Mine workers in South Africa.
South Africa’s third largest gold mining company, Harmony Gold, has allegedly abandoned at least sixty miners, who on the company’s instructions, had returned to work at its Kusasalethu mine in the commercial hub of Johannesburg.
On arrival, however, many of them were told they could not be assigned work because the mine was only permitted to work at 50% capacity. The number of miners who came to work from their native places, after the company asked them to return to the mines, exceeded the number required to operate at 50% capacity.
At least 60 miners have been stranded in overcrowded, unsanitary hostels for over a week now, with no money to return home. Most were not paid their full salaries for the month of April which has made their conditions even worse.
The company has not fulfilled its promise of arranging transportation for the workers to return back to their homes in their native towns and villages from where they had arrived.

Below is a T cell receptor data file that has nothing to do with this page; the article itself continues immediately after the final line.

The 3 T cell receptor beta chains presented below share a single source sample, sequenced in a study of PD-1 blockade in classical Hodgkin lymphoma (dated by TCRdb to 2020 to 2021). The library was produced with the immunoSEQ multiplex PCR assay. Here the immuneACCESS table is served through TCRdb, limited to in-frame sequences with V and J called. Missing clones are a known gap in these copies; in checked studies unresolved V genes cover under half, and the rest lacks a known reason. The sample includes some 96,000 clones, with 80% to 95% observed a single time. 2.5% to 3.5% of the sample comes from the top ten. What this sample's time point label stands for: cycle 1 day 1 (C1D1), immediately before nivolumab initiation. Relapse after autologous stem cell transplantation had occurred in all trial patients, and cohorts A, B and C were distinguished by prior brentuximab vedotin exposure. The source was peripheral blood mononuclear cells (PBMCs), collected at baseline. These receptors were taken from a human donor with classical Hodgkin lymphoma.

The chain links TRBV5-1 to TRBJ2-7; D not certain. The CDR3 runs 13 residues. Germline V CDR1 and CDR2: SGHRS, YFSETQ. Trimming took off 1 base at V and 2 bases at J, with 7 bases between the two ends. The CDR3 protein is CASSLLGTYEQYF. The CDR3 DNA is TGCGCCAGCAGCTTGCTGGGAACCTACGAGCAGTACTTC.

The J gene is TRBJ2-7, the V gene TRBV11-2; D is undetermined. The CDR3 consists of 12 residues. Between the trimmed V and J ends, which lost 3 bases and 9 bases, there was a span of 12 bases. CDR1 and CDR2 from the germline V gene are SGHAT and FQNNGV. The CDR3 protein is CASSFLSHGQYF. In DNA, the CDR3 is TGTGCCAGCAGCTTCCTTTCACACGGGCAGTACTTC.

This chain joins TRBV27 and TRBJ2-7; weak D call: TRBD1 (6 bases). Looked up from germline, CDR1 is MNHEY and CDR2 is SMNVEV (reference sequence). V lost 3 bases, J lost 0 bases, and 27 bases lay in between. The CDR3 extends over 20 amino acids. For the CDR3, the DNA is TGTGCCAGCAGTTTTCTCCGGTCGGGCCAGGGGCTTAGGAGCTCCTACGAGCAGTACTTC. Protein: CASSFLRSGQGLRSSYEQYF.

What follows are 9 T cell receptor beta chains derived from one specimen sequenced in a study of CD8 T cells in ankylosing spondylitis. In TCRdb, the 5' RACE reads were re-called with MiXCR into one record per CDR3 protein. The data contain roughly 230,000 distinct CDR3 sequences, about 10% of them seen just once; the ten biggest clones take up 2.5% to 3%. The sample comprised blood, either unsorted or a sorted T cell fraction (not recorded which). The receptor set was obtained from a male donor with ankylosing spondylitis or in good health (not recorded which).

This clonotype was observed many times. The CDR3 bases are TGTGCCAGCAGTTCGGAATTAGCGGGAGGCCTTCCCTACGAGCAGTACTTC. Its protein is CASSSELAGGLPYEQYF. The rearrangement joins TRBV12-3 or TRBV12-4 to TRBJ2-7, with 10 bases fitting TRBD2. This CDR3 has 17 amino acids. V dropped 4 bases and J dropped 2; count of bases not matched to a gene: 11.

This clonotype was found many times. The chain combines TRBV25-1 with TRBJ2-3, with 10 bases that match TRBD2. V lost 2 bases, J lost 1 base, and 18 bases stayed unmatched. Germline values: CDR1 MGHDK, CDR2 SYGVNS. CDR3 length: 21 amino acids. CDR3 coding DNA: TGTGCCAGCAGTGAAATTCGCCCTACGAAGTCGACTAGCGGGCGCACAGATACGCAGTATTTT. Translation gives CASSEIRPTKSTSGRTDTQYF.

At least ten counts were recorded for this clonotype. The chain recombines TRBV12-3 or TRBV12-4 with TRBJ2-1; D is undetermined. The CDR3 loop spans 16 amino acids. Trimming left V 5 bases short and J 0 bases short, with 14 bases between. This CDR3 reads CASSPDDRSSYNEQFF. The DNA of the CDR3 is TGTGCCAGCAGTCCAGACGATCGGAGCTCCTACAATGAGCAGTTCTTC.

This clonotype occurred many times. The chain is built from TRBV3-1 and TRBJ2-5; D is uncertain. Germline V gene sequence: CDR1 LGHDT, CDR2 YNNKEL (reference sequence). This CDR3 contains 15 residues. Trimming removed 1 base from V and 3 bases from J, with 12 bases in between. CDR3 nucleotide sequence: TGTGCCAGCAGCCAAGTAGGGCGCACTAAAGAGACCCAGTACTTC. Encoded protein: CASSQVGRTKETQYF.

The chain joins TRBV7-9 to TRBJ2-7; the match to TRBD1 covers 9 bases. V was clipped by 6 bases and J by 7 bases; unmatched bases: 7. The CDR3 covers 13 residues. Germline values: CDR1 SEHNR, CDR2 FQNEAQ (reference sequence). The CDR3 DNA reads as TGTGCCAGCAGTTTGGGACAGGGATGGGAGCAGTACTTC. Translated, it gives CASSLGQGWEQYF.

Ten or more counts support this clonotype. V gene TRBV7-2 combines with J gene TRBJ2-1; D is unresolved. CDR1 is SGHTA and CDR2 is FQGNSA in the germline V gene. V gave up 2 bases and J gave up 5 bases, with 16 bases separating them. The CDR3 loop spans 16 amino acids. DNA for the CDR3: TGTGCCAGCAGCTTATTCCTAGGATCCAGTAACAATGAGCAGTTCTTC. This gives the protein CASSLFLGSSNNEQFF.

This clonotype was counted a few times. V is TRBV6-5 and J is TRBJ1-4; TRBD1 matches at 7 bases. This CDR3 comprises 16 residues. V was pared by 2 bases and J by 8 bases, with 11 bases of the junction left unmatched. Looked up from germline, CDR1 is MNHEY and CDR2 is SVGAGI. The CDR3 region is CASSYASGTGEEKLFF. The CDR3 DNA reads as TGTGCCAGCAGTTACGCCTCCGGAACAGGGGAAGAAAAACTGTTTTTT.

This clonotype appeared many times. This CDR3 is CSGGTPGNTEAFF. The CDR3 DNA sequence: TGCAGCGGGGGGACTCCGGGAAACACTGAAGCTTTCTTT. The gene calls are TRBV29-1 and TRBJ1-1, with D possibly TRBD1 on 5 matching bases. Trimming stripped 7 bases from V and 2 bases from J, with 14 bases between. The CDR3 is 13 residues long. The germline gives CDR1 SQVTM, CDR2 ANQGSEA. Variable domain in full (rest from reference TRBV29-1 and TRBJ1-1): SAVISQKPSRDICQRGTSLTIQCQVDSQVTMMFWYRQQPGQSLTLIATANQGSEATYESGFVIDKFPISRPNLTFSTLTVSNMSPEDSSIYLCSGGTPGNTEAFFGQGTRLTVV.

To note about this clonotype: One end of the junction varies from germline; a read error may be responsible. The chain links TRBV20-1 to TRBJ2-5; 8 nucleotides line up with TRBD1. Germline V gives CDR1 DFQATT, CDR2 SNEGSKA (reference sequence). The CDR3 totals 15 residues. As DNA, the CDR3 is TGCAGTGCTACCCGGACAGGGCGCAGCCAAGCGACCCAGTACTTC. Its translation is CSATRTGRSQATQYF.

“They are unable to practice social distancing in the hostels, and worse, they do not have sanitizer, which places employees at risk of infection. The management of the mine is failing to comply with health and safety standards,” the National Union of Metalworkers of South Africa (NUMSA) complained in a statement yesterday.
The union has further added that this is not the only mine of Harmony Gold where such violations have been reported. Last month, NUMSA members in another one of the company’s mines called Target, located around 270km to the southwest of Johannesburg, had also complained about violations of Health and Safety regulations.
Insisting that the “workers cannot be punished for the poor planning of management”, NUMSA demanded that the “that mine management must urgently transport these workers home, and it must ensure that they all receive their salaries for the month of April.”